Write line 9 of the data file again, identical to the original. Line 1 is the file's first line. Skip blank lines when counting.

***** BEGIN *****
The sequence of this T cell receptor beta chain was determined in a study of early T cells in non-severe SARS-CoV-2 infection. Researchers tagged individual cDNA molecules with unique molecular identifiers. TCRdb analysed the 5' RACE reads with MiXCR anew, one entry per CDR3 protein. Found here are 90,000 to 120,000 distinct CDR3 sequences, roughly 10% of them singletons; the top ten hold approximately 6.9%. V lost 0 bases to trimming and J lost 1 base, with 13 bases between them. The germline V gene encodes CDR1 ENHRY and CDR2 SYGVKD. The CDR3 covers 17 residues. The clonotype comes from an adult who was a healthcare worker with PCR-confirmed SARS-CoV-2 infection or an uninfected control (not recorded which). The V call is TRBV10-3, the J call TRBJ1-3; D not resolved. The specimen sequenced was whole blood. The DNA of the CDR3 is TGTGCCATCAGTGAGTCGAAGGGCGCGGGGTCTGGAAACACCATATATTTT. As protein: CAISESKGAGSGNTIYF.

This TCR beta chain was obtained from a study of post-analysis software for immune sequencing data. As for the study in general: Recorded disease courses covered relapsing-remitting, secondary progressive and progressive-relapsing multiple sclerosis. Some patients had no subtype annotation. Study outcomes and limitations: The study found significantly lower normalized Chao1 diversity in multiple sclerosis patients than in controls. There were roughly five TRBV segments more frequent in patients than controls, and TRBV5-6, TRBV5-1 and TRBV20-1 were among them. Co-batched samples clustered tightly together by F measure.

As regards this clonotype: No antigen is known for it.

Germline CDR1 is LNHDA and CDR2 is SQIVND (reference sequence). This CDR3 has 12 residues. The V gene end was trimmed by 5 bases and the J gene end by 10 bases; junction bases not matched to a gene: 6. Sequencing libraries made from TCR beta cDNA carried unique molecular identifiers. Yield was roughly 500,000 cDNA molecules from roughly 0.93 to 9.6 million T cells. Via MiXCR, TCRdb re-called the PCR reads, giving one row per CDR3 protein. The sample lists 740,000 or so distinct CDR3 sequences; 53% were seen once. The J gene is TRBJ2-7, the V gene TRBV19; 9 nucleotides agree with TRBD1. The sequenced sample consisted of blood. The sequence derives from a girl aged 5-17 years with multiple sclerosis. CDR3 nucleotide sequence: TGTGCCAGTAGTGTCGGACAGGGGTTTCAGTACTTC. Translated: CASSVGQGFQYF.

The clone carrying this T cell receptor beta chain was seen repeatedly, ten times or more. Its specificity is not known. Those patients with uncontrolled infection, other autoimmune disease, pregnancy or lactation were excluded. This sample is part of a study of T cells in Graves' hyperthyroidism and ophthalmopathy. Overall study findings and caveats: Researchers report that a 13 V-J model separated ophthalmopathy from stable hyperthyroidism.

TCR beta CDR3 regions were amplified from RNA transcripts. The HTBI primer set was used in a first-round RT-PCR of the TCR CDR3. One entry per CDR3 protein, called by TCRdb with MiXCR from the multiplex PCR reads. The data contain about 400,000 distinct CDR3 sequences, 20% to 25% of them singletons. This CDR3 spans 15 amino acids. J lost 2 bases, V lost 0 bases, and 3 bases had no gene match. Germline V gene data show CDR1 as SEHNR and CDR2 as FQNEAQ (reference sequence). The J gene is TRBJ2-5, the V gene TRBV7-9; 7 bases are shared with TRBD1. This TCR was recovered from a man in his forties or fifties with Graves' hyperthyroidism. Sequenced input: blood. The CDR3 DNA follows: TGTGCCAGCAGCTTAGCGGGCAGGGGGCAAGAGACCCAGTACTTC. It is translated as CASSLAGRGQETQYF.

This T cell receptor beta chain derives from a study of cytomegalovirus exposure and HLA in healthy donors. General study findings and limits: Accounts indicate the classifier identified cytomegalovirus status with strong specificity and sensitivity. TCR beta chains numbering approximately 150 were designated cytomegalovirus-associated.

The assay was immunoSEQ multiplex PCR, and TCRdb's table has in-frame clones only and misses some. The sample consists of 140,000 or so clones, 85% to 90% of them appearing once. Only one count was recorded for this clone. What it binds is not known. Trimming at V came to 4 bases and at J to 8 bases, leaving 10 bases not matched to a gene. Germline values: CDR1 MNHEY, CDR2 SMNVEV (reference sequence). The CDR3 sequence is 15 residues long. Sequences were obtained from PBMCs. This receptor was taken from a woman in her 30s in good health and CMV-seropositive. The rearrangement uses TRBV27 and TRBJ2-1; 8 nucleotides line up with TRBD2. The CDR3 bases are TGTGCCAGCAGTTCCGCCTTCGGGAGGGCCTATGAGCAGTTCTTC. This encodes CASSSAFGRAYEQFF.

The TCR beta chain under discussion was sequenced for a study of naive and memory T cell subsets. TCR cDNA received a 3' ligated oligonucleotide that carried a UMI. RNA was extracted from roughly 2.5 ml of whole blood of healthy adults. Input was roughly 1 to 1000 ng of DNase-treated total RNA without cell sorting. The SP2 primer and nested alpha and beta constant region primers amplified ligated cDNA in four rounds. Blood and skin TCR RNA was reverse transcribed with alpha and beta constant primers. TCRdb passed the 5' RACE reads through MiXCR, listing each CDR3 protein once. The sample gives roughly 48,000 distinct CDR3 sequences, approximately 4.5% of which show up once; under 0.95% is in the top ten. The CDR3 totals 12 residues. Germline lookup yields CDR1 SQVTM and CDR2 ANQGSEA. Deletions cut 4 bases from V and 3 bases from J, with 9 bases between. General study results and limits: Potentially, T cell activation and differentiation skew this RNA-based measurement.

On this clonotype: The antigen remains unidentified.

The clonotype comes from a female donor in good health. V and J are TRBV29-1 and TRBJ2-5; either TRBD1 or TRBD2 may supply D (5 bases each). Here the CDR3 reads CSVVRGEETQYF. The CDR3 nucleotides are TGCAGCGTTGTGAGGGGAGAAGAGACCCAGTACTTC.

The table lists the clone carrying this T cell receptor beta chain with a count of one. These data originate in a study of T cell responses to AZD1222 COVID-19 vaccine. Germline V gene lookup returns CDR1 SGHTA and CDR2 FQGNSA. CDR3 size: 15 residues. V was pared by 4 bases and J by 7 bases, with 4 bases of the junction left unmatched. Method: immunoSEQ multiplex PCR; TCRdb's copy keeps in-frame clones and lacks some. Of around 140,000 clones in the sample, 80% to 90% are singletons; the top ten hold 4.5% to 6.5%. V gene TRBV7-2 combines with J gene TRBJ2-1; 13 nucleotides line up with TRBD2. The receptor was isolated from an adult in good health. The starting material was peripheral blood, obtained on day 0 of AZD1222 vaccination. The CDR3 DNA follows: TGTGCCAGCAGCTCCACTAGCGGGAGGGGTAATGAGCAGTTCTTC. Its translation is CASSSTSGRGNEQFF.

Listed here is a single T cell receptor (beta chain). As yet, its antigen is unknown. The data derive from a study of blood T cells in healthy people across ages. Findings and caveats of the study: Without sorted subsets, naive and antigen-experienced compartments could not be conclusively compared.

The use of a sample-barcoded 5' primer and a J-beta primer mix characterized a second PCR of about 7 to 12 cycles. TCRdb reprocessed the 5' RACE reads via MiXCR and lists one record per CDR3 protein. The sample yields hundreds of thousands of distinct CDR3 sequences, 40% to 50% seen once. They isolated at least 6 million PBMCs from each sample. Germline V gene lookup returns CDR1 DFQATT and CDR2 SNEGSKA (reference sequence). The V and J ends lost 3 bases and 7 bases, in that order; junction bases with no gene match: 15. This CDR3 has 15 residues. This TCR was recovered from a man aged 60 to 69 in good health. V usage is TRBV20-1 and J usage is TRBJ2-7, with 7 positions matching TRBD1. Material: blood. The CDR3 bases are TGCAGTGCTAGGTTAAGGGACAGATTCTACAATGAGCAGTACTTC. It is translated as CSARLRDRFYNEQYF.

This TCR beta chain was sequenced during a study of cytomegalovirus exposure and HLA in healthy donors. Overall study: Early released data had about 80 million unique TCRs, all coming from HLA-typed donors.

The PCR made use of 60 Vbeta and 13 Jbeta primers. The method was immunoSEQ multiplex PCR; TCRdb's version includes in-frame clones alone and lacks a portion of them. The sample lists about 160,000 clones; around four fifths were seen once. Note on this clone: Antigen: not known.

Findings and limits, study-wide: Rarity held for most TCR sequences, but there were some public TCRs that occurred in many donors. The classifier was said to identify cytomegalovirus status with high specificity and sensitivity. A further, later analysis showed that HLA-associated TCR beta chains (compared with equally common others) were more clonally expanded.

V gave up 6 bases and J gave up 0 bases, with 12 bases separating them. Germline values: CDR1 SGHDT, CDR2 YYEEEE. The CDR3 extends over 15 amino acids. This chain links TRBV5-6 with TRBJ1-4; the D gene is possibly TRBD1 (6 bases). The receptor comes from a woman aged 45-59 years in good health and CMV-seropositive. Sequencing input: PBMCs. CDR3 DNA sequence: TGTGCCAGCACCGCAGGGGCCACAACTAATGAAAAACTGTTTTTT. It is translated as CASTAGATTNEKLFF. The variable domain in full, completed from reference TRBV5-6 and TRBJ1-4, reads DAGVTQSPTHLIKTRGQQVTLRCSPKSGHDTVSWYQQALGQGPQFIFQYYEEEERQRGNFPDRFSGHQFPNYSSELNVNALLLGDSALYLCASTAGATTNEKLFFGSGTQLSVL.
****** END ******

The TCR beta chain under discussion was sequenced for a study of naive and memory T cell subsets. TCR cDNA received a 3' ligated oligonucleotide that carried a UMI. RNA was extracted from roughly 2.5 ml of whole blood of healthy adults. Input was roughly 1 to 1000 ng of DNase-treated total RNA without cell sorting. The SP2 primer and nested alpha and beta constant region primers amplified ligated cDNA in four rounds. Blood and skin TCR RNA was reverse transcribed with alpha and beta constant primers. TCRdb passed the 5' RACE reads through MiXCR, listing each CDR3 protein once. The sample gives roughly 48,000 distinct CDR3 sequences, approximately 4.5% of which show up once; under 0.95% is in the top ten. The CDR3 totals 12 residues. Germline lookup yields CDR1 SQVTM and CDR2 ANQGSEA. Deletions cut 4 bases from V and 3 bases from J, with 9 bases between. General study results and limits: Potentially, T cell activation and differentiation skew this RNA-based measurement.